Sunday, 6 January 2013

Avoiding PPH?

Just read a very interesting article in Midwifery Matters magazine, the Manchester issue (Winter 2012) Issue 135 P. 21. It is an article on A Novel Way to Prevent Postpartum Haemorrhage? Judy Slome Cohain, the author, puts forward a natural method of delivering the placenta without drugs and without excessive blood loss. Sounds good.
Study days attended have taught me that the 3rd stage (expulsion of the placenta) can be done in two ways:
  • Active management where an intramuscular injection of Syntometrine (if you are normotensive) or Syntocinon (if you have high blood pressure) is given into your thigh muscle immediately after the birth. The cord is clamped and cut. The injection causes the uterus to contract strongly and push the placenta away from the uterine wall. After noting signs of detachment, the midwife will then pull the placenta out by pulling on the cord. This usually takes about 10-15 minutes.
  • Physiological management where no drugs are given. The cord is left to pulsate and so give baby extra blood needed to perfuse the newly working lungs. Mum, dad and baby are settled onto a bed or other comfortable place and the midwife awaits mum feeling an urge to push the placenta out while watching for excessive blood loss. This can take up to an hour.
Judy's 3 4 5 Protocol, goes back in time to when women did not bleed excessively after giving birth. Judy explores the history of post partum haemorrhage (PPH) and how women in the past avoided it.

  • (3) Skin to skin contact is initiated immediately after the birth. The cord is left to pulsate and is not cut before 3 minutes after the birth. The midwife does not touch the cord or the uterus. After 3 minutes the cord can be clamped and cut and the baby kept with mum or given to dad.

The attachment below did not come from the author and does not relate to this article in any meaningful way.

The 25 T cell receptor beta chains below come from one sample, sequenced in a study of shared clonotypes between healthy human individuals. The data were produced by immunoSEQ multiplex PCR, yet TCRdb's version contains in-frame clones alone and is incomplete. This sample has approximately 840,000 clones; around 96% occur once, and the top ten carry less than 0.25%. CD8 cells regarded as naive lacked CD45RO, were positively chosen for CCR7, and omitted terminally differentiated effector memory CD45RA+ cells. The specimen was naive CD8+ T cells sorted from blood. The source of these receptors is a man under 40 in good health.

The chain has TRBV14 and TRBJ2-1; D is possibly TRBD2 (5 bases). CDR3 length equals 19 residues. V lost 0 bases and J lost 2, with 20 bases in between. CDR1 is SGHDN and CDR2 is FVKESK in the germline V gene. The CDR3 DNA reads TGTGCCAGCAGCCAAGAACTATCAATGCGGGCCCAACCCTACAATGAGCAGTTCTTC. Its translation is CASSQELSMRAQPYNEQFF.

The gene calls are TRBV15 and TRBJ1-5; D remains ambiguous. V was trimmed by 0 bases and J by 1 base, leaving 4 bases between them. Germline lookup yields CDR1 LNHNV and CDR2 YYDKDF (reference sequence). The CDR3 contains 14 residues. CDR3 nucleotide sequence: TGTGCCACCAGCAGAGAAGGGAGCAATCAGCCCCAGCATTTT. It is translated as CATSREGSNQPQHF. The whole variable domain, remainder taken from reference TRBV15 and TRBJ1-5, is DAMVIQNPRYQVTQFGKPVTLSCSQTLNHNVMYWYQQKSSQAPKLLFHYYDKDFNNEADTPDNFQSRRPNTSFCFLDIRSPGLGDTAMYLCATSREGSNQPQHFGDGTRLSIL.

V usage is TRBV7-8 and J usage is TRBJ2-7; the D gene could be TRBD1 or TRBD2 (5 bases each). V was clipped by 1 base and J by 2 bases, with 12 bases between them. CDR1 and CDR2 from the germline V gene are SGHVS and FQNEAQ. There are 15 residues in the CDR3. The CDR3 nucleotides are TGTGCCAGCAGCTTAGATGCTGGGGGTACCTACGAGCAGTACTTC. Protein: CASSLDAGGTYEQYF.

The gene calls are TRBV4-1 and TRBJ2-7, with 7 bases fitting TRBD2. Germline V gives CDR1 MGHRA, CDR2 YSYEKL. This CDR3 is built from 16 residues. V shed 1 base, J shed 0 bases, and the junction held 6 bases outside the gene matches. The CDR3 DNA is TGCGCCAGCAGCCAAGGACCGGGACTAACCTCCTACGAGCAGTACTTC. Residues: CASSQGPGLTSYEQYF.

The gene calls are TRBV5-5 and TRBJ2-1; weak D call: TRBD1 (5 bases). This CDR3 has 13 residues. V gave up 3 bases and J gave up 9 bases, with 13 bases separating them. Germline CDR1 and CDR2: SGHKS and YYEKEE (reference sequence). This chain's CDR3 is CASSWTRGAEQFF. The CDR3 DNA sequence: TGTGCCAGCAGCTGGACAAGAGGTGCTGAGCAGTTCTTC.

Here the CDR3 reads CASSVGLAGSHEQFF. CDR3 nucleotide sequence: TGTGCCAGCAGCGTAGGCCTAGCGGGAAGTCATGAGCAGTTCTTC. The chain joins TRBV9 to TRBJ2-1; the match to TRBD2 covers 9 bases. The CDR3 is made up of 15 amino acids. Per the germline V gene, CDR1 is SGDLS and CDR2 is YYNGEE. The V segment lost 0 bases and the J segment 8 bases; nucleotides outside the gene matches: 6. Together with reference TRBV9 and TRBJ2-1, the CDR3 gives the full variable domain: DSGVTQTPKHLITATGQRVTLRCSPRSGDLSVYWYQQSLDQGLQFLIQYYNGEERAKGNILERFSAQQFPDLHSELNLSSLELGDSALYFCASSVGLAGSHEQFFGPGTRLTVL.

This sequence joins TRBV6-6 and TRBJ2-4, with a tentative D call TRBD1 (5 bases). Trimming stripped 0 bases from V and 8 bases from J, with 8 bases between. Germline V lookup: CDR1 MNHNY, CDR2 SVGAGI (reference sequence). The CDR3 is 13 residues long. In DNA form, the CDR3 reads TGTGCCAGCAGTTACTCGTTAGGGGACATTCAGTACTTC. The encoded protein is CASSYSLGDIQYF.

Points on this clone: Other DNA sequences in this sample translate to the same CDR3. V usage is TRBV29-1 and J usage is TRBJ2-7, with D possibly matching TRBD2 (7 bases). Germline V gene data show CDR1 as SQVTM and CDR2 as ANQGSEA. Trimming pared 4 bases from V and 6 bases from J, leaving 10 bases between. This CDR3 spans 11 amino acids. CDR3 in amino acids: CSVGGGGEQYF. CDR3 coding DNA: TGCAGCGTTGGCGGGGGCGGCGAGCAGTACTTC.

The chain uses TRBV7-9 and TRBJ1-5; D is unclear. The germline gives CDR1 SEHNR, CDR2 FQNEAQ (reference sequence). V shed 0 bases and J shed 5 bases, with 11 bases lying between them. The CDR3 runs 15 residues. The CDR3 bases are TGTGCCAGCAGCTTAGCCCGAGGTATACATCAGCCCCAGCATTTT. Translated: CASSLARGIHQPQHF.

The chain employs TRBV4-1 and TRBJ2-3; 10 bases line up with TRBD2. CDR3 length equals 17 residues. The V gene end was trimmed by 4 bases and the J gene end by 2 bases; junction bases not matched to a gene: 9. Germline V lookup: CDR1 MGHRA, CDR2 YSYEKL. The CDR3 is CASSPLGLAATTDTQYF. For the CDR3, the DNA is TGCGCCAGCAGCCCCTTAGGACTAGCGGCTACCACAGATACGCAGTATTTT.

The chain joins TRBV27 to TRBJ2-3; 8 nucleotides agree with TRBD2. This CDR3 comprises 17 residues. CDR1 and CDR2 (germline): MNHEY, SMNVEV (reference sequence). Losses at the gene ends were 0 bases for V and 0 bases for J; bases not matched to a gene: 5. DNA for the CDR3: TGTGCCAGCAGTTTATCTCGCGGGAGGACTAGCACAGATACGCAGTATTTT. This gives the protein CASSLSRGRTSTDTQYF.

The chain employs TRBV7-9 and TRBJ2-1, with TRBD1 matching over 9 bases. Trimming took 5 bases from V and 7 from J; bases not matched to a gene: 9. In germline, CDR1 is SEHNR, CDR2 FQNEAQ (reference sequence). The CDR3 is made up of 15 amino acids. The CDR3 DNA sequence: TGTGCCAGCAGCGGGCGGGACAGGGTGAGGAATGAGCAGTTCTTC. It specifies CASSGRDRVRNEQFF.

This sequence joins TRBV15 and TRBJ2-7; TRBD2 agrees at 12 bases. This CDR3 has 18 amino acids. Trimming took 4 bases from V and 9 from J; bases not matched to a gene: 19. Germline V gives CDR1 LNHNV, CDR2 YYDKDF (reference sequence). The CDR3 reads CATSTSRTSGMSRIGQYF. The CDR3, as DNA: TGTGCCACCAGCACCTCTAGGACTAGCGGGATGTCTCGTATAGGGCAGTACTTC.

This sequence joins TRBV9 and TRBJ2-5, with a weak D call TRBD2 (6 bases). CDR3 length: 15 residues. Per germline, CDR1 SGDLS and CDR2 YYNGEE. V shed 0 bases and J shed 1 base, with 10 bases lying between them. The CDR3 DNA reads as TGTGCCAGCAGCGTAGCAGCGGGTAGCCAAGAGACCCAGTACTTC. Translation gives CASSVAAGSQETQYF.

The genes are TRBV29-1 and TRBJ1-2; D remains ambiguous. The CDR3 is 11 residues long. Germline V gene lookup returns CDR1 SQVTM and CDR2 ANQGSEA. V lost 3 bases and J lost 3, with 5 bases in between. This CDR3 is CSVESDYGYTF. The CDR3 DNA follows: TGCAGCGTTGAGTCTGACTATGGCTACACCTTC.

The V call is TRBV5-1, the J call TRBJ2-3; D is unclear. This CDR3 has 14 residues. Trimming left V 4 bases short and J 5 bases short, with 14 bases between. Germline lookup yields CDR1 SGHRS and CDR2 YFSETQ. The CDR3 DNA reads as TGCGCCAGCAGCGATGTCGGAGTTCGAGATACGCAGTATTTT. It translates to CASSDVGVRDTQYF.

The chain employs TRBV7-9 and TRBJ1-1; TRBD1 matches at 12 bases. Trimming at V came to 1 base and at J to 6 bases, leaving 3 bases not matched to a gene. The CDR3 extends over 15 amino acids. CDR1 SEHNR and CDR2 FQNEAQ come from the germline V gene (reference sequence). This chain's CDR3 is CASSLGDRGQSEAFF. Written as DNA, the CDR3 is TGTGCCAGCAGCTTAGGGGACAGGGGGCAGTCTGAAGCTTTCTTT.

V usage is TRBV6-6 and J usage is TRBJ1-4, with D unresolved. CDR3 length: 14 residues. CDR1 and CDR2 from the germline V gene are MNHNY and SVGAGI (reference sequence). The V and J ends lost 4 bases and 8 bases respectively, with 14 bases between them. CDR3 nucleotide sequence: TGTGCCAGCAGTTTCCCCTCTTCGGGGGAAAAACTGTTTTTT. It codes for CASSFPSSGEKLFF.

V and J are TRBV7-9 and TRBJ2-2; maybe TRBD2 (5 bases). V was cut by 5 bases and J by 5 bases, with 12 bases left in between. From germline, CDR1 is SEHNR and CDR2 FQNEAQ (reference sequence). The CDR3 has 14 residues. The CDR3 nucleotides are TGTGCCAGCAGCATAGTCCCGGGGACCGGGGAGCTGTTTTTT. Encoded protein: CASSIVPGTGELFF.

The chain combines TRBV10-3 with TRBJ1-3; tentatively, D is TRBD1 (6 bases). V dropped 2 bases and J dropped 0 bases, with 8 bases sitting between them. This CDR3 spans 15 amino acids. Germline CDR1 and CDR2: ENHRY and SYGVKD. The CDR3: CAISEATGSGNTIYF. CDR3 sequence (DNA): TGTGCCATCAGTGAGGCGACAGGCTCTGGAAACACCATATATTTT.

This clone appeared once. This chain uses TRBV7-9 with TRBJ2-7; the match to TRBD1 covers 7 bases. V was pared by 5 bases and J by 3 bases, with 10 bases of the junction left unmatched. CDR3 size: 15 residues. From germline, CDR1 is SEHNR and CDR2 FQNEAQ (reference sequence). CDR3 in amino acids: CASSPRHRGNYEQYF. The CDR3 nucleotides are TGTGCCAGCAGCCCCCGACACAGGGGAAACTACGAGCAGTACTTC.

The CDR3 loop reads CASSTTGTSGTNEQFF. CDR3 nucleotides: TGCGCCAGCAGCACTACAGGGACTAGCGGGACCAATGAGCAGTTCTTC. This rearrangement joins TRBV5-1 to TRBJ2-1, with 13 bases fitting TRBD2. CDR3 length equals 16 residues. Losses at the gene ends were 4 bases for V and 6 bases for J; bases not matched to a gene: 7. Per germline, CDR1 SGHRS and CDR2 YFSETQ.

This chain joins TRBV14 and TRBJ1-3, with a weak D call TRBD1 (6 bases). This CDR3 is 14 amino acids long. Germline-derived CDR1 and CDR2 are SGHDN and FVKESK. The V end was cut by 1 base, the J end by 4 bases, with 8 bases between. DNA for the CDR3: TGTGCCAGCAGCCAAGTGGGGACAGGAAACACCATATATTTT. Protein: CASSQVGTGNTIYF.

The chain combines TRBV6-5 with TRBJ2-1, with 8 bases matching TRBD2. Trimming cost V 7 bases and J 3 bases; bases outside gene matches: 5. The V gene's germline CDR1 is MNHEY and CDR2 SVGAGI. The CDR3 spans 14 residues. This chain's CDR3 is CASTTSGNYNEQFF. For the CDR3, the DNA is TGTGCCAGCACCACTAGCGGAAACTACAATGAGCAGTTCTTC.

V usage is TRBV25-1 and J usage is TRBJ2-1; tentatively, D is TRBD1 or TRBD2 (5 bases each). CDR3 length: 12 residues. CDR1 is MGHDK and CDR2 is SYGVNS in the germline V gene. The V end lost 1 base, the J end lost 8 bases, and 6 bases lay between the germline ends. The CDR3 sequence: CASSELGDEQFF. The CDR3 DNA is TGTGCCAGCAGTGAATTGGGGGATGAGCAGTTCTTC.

• (4) The new mum is asked to do "a good deep squat with her bottom almost touching the floor". This is over a low bowl or other implement to catch any blood loss or the placenta. Mum is then asked to push even if she does not feel a contraction or urge to push. 
  • (5) If the placenta has not been expelled by 5 minutes then the midwife is allowed to gently pull on the cord to lengthen it out of the vagina and reassure mum that the placenta is low and to keep pushing.
Mum stays in a low squat while she continues to push. When the placenta has been expelled, mum is made comfortable and given a maternity pad to wear and baby is returned to initiate breast feeding. It is advised to massage the uterus through the abdominal wall to expell any clots, if the pad becomes soaked during the next 5 minutes then an injection of an oxytocic is to be considered. If a woman has a history of PPH then an oxytocic can be offered after the placenta has delivered whether she is having a PPH or not. (Why not just give the injection in the first place anyway and avoid the risk of another PPH right from the start of the 3rd stage if you are going to give it anyway?)

A retained placenta is diagnosed if mum has been pushing for 25 minutes and medical assistance is advised. This method of delivering the placenta is said to avoid a placenta being trapped by the cervix closing after the birth as it should be out after 5 minutes. The baby's lungs are well perfused by the extra blood from not cutting the cord till 3 minutes have elapsed and mum keeps most of her blood by expelling the placenta quickly.

Judy is asking for maternity units to participate in a multicentre study of her protocol and can be reached at